Clinical and genetic characterization of AP4B1-associated SPG47.

 

Ebrahimi-Fakhari D1,2, Cheng C3, Dies K1, Diplock A1, Pier DB1,4, Ryan CS5, Lanpher BC6, Hirst J7, Chung WK8, Sahin M1, Rosser E9, Darras B1, Bennett JT10; CureSPG47.

1 Department of Neurology, Boston Children’s Hospital, Harvard Medical School, Boston, Massachusetts.

2 Division of General Pediatrics, Boston Children’s Hospital, Harvard Medical School, Boston, Massachusetts.

3 Center for Integrative Brain Research, Seattle Children’s Research Institute, Seattle, Washington.

4 Department of Neurology, Massachusetts General Hospital, Boston, Massachusetts.

5 Department of Child and Adolescent Neurology, Mayo Clinic, Rochester, Minnesota.

6 Department of Clinical Genomics, Mayo Clinic, Rochester, Minnesota.

7 Cambridge Institute for Medical Research, University of Cambridge, Addenbrooke’s Hospital, Cambridge, UK.

8 Department of Pediatrics and Medicine, Columbia University Medical Center, New York, New York.

9 Department of Clinical Genetics, Great Ormond Street Hospital for Children NHS Foundation Trust, London, UK.

10 Center for Developmental Biology and Regenerative Medicine, Seattle Children’s Research Institute, and Division of Genetic Medicine, Department of Pediatrics, University of Washington, Seattle, Washington.

 


 

The Adaptor Protein (AP-4) complex family is revealed in this second study as a regulator of the waste and foreign matter collection and disposal machinery within cells, which occurs in structures called autophagosomes. These structures and the systems they employ are thought to be defective in cells with these mutations.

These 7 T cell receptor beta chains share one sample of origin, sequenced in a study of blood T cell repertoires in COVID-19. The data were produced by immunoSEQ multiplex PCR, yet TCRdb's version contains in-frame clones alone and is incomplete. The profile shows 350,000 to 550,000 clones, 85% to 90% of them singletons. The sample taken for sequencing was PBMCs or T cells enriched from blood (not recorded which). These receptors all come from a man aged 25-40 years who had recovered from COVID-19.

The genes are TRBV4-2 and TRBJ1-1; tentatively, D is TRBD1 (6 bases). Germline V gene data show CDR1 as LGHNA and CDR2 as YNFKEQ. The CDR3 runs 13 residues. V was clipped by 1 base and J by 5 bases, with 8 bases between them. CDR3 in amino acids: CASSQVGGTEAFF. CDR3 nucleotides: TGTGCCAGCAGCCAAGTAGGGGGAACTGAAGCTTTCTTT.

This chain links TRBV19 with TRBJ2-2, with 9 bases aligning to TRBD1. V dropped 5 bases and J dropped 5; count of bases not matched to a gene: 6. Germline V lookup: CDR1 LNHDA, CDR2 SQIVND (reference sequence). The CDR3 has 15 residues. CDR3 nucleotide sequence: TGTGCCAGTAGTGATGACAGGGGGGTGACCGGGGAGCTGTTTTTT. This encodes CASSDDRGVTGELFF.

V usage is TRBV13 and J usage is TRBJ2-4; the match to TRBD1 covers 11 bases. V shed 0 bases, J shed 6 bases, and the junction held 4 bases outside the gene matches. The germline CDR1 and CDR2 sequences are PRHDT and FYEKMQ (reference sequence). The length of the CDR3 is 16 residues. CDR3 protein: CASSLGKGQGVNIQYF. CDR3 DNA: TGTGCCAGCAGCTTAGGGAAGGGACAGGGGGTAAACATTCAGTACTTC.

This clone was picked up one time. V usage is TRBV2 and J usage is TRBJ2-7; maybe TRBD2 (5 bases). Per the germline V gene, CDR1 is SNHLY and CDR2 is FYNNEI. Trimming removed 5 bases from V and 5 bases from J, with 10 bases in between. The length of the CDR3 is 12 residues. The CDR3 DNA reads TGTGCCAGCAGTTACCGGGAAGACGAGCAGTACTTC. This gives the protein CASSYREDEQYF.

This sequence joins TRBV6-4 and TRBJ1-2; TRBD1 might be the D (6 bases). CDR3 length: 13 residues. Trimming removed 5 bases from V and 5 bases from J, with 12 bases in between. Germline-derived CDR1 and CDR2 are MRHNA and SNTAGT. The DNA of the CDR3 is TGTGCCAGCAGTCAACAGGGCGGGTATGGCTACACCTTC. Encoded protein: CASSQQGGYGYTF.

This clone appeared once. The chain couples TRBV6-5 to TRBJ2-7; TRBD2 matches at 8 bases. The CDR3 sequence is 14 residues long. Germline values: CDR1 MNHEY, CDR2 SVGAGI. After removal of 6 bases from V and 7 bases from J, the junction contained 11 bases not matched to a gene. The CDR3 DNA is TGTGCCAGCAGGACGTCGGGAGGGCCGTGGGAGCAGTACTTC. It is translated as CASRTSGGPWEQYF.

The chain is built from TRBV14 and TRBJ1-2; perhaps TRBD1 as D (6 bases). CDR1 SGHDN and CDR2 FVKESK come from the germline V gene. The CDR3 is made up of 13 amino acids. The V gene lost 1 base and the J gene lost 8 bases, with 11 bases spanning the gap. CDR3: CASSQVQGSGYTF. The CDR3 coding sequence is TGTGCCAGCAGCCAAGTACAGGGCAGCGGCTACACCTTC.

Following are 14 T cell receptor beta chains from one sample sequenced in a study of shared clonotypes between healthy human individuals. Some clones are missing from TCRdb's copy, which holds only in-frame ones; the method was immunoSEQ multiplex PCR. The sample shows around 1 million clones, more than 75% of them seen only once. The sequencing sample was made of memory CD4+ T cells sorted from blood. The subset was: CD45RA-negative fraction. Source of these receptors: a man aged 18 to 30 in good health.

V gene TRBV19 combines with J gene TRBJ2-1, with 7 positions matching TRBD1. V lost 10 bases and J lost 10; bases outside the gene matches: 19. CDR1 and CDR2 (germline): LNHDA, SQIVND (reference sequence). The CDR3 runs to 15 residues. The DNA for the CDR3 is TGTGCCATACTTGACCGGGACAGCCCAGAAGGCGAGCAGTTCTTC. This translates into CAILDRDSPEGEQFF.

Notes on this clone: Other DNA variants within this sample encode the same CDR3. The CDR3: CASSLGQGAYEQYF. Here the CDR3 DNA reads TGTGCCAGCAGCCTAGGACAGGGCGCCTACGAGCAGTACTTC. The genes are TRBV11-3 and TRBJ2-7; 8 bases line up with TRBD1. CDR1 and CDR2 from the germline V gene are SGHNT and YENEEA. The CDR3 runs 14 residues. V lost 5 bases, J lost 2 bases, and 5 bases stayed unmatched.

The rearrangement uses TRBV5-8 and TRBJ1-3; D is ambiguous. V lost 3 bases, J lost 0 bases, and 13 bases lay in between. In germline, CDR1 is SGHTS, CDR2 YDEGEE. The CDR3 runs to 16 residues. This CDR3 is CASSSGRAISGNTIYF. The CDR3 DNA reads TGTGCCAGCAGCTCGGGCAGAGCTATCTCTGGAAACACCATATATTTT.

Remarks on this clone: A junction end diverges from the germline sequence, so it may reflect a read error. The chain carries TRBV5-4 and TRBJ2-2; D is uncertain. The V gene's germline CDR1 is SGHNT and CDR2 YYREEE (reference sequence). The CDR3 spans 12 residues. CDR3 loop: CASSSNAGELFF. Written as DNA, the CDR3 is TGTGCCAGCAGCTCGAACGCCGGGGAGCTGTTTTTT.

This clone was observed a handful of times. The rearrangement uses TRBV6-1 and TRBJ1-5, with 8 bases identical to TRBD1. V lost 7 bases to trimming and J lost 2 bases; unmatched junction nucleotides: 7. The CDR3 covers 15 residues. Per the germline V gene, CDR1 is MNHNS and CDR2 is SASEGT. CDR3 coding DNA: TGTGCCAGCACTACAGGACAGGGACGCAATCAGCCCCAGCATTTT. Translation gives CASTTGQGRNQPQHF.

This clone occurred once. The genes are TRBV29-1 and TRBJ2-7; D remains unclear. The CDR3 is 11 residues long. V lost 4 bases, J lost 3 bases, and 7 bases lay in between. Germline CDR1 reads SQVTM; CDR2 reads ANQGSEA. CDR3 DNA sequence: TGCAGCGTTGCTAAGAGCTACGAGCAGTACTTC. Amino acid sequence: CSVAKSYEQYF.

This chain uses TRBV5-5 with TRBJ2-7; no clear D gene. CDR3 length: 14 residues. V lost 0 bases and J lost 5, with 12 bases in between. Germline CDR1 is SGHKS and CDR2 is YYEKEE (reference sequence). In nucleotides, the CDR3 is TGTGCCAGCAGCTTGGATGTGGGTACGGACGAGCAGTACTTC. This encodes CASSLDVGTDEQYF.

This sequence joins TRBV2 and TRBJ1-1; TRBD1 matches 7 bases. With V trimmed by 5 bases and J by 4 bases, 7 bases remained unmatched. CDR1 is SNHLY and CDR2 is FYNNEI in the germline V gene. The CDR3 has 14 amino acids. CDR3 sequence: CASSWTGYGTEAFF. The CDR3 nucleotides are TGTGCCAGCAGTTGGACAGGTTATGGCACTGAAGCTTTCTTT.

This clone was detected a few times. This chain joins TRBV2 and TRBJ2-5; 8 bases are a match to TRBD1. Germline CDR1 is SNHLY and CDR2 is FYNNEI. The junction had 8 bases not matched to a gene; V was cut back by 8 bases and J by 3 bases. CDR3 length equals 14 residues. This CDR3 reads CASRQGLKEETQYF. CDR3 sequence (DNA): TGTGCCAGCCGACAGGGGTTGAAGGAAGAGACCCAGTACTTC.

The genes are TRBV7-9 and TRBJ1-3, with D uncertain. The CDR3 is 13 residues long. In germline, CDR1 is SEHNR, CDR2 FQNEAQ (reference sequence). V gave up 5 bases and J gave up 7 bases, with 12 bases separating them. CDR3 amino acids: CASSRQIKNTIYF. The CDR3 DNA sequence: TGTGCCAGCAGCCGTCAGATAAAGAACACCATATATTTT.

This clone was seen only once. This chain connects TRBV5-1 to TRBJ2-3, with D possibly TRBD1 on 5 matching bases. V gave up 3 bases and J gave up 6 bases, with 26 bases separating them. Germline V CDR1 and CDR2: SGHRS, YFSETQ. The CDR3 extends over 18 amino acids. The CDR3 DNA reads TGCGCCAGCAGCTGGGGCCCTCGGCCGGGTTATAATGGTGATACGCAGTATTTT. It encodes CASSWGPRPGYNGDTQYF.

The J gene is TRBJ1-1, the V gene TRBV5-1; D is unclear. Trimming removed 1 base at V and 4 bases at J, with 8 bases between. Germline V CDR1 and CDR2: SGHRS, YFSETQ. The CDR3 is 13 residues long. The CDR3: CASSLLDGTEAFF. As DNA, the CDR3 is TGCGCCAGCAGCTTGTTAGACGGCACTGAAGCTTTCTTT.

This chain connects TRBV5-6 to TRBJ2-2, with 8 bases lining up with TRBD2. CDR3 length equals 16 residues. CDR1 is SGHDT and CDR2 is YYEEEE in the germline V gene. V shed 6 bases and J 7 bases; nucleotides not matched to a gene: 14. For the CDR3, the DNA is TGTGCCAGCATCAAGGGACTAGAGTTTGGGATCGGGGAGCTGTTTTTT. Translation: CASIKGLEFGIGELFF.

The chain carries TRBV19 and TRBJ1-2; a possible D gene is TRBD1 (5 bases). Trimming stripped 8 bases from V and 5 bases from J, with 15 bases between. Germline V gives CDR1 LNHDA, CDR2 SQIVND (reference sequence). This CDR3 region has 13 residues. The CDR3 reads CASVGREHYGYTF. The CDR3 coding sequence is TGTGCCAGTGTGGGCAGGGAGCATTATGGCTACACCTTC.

© J Cell Sci 2015 128: 185-192; doi: 10.1242/jcs.158758

Abstract

AP-4 is a member of the heterotetrameric adaptor protein (AP) complex family involved in protein sorting in the endomembrane system of eukaryotic cells. Interest in AP-4 has recently risen with the discovery that mutations in any of its four subunits cause a form of hereditary spastic paraplegia (HSP) with intellectual disability.

 

The critical sorting events mediated by AP-4 and the pathogenesis of AP-4 deficiency, however, remain poorly understood. Here we report the identification of ATG9A, the only multispanning membrane component of the core autophagy machinery, as a specific AP-4 cargo. AP-4 promotes signal-mediated export of ATG9A from the trans-Golgi network to the peripheral cytoplasm, contributing to lipidation of the autophagy protein LC3B and maturation of preautophagosomal structures. These findings implicate AP-4 as a regulator of autophagy and altered autophagy as a possible defect in AP-4-deficient HSP.

 

SOURCE: Proc Natl Acad Sci U S A. 2017 Dec 12;114(50):E10697-E10706. doi: 10.1073/pnas.1717327114. Epub 2017 Nov 27. PMID: 29180427 PMCID: PMC5740629 [Available on 2018-06-12]